House debates

Wednesday, 14 September 2016


Budget Savings (Omnibus) Bill 2016; Second Reading

9:55 am

Photo of Mark ButlerMark Butler (Port Adelaide, Australian Labor Party, Shadow Minister for Environment, Climate Change and Water) Share this | Hansard source

Three years ago, Australia was riding high in the transition to a cleaner energy system. Over the period of the last Labor government, wind power tripled in this country. The number of jobs in the renewable energy industry tripled during a period that included the global financial crisis. The number of households with rooftop solar soared from just 7,400 when we came to government to over 1.2 million when we left government in 2013. In our last year of government, we approved the largest wind farm in the Southern Hemisphere and the largest PV solar farm in the Southern Hemisphere. Unsurprisingly, the leading global business index in renewables, the Ernst & Young renewable energy country attractiveness index, rated Australia in 2013 as the fourth most attractive destination for renewables investment in the world, up there with China, the United States and Germany.

Over the past three years, though, this industry has endured attack after attack, and each of those attacks has been seen off by the Labor Party. In 2014 and 2015, the then Prime Minister, the member for Warringah, went after the renewable energy target, in spite of promising at the 2010 and 2013 elections to keep the RET in place. The Labor Party saw off that attack. The then Prime Minister, the member for Warringah, tried to abolish the Clean Energy Finance Corporation on a number of occasions, and again the Labor Party saw off those attacks. In the latest attack, we have seen this government seek to abolish the entire budget of the Australian Renewable Energy Agency, a move that would see it remain as nothing more than a shell, and with this bill, the Budget Savings (Omnibus) Bill 2016, Labor has seen off that attack as well.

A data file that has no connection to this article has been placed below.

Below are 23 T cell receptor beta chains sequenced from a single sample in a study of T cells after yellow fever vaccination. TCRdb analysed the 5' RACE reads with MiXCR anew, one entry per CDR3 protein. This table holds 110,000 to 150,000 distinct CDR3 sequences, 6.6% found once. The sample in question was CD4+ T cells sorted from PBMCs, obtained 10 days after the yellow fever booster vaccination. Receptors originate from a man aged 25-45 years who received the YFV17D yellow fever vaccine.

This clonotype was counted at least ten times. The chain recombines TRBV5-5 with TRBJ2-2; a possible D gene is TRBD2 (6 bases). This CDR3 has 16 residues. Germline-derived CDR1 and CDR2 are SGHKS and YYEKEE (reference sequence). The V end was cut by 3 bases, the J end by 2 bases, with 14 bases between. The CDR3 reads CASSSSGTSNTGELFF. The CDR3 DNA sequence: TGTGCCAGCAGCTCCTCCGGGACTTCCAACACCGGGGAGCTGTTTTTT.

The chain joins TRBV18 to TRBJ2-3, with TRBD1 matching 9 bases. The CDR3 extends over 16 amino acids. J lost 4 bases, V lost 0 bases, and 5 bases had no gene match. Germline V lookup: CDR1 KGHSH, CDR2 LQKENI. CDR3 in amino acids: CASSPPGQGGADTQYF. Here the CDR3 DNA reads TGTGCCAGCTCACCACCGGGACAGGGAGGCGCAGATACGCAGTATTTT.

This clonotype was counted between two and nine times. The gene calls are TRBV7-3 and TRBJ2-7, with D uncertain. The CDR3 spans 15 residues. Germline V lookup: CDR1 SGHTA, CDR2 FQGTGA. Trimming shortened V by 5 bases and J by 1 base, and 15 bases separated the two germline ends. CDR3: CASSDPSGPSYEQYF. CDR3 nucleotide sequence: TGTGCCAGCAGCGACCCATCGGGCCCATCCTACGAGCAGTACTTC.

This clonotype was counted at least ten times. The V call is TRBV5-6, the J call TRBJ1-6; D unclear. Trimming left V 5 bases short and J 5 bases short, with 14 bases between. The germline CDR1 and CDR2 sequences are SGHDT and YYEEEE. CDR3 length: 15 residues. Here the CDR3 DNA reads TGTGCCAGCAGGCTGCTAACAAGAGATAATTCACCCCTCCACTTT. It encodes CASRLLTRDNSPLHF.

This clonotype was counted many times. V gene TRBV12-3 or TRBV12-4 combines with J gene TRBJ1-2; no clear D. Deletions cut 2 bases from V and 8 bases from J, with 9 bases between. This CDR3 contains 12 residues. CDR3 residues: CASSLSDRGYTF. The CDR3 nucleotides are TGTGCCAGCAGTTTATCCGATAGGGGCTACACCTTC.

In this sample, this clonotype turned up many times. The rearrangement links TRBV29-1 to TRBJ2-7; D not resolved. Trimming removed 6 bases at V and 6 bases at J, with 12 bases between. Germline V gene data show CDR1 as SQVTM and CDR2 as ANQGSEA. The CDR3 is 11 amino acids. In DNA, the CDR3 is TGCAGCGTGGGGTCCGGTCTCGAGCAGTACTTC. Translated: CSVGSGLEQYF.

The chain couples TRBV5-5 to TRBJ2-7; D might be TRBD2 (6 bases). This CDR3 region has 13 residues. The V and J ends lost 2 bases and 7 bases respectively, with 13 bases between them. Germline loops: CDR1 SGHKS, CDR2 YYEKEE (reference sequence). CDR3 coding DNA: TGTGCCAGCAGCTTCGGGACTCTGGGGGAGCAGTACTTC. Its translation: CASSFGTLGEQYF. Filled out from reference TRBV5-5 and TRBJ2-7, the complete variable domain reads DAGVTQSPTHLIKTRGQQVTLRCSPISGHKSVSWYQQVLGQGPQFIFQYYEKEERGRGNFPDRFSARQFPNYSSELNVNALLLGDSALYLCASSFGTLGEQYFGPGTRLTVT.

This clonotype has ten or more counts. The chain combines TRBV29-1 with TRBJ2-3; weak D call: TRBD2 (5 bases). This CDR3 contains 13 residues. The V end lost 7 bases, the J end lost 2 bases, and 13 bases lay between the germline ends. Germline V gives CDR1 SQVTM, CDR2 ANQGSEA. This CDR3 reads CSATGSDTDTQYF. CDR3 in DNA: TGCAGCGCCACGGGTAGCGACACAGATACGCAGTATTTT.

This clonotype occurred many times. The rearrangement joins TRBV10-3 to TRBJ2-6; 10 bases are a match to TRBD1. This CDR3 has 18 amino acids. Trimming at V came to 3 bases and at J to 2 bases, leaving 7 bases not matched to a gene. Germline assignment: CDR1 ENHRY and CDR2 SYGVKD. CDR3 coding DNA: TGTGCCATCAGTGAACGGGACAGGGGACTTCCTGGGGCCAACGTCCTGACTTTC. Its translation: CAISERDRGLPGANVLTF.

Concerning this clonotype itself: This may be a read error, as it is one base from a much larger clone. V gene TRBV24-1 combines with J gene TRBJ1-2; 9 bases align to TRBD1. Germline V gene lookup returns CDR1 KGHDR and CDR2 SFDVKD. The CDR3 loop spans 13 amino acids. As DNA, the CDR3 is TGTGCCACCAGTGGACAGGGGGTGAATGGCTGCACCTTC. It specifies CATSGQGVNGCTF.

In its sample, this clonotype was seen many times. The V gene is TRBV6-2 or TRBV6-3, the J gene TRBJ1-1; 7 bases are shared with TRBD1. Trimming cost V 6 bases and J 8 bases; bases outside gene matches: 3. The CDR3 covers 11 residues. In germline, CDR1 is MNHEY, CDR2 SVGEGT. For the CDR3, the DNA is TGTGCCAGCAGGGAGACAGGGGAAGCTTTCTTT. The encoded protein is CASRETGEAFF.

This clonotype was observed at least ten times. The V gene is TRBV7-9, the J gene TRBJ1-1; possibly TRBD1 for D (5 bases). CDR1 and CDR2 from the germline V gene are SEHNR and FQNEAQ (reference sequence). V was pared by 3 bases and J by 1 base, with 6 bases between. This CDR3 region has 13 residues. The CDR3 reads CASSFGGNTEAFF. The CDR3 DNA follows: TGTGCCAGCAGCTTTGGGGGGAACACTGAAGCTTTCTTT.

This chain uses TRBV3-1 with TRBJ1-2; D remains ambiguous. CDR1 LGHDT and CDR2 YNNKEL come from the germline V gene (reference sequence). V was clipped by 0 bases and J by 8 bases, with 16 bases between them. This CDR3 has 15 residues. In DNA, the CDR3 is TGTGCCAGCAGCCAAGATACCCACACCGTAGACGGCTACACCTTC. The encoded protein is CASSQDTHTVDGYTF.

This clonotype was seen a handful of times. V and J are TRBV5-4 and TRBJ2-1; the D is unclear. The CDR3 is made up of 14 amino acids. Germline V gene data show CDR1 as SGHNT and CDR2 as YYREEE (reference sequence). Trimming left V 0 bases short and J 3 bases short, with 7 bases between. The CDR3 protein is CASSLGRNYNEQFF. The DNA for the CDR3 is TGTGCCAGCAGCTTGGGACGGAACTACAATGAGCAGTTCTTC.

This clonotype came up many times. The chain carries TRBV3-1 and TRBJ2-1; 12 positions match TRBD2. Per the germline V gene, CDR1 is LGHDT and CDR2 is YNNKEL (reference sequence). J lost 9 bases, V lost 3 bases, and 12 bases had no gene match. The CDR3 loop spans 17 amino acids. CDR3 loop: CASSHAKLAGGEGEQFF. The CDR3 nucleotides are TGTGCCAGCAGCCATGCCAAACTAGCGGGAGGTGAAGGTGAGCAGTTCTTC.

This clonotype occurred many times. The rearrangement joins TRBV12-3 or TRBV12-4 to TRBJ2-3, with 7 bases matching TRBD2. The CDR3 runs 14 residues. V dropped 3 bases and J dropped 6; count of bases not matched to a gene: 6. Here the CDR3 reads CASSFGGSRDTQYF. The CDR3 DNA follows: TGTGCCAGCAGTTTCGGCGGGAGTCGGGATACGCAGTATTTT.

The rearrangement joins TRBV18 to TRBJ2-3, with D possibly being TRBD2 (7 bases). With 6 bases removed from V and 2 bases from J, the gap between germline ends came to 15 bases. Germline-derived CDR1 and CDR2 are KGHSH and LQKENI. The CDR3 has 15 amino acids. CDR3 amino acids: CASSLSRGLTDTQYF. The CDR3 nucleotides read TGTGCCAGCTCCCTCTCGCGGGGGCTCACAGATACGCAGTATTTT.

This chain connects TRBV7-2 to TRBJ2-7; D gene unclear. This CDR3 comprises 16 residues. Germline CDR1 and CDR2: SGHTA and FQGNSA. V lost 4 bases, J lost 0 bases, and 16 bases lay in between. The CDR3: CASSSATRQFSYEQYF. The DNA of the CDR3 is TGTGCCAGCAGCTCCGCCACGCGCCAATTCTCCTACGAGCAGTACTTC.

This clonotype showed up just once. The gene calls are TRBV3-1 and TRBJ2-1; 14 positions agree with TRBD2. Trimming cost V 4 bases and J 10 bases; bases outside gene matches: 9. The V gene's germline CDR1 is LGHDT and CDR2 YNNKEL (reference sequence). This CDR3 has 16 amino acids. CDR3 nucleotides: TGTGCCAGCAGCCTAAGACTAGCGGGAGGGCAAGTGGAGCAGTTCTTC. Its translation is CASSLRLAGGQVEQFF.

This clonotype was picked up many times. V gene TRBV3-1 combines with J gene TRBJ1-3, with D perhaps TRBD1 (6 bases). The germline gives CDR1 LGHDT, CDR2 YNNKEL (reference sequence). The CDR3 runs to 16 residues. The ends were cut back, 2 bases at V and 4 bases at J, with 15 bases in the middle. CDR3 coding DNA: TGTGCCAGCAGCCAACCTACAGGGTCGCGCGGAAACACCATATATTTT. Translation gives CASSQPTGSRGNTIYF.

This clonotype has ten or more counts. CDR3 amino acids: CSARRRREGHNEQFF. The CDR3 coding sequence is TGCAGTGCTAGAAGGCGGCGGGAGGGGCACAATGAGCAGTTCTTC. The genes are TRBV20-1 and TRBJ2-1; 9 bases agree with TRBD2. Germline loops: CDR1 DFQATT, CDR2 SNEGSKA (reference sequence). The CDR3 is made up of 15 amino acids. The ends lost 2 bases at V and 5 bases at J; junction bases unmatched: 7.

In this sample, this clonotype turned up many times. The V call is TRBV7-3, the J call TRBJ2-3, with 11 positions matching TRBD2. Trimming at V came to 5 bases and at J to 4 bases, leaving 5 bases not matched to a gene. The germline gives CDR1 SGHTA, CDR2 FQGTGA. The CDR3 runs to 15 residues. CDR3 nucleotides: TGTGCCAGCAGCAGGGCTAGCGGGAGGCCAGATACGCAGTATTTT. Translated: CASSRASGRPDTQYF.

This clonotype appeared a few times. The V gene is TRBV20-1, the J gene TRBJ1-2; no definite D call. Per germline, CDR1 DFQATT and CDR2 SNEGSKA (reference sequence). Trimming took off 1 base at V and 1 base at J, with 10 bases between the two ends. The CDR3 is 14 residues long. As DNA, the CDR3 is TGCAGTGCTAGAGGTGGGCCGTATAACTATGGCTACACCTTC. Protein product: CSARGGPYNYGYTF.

This bill saves ARENA; thank you to the strong advocacy of the Labor Party and many other stakeholders and other members in this place as well. As the shadow minister for social services has done, I want to acknowledge particularly the leadership of the Labor leader and the Labor deputy leader but also the sheer hard work of the shadow Treasurer and the shadow finance minister, who is new to his role but is a person who has a strong commitment to climate change and energy policy. This work reflects our unshakeable commitment to ensure that, through this period of a government which, it would appear, does not support a transition to clean energy, the renewable energy industry is able to survive and do whatever it can so that, when a government returns that does have strong clean energy policies, it can get back to the position it was in in 2013.

This bill secures an additional $800 million over five years in grants. This is additional to the more than 200 existing projects that ARENA is already auspicing and additional to the 12 large PV solar projects that were announced by ARENA last week but are not yet contracted. ARENA has stated that this sum, $800 million over five years, will provide it with a budget that allows it to continue a strong work program into the future. As part of the agreement underlying this bill, the government has agreed to sit down with the opposition to ensure that our priorities are satisfied—those priorities being, first of all, to ensure that the ARENA budget preserves Australia's world-class, leading research and innovation capability, particularly seen in our universities and CSIRO, and also to ensure that there is a budget for demonstrational proof-of-concept stage developments in the industry.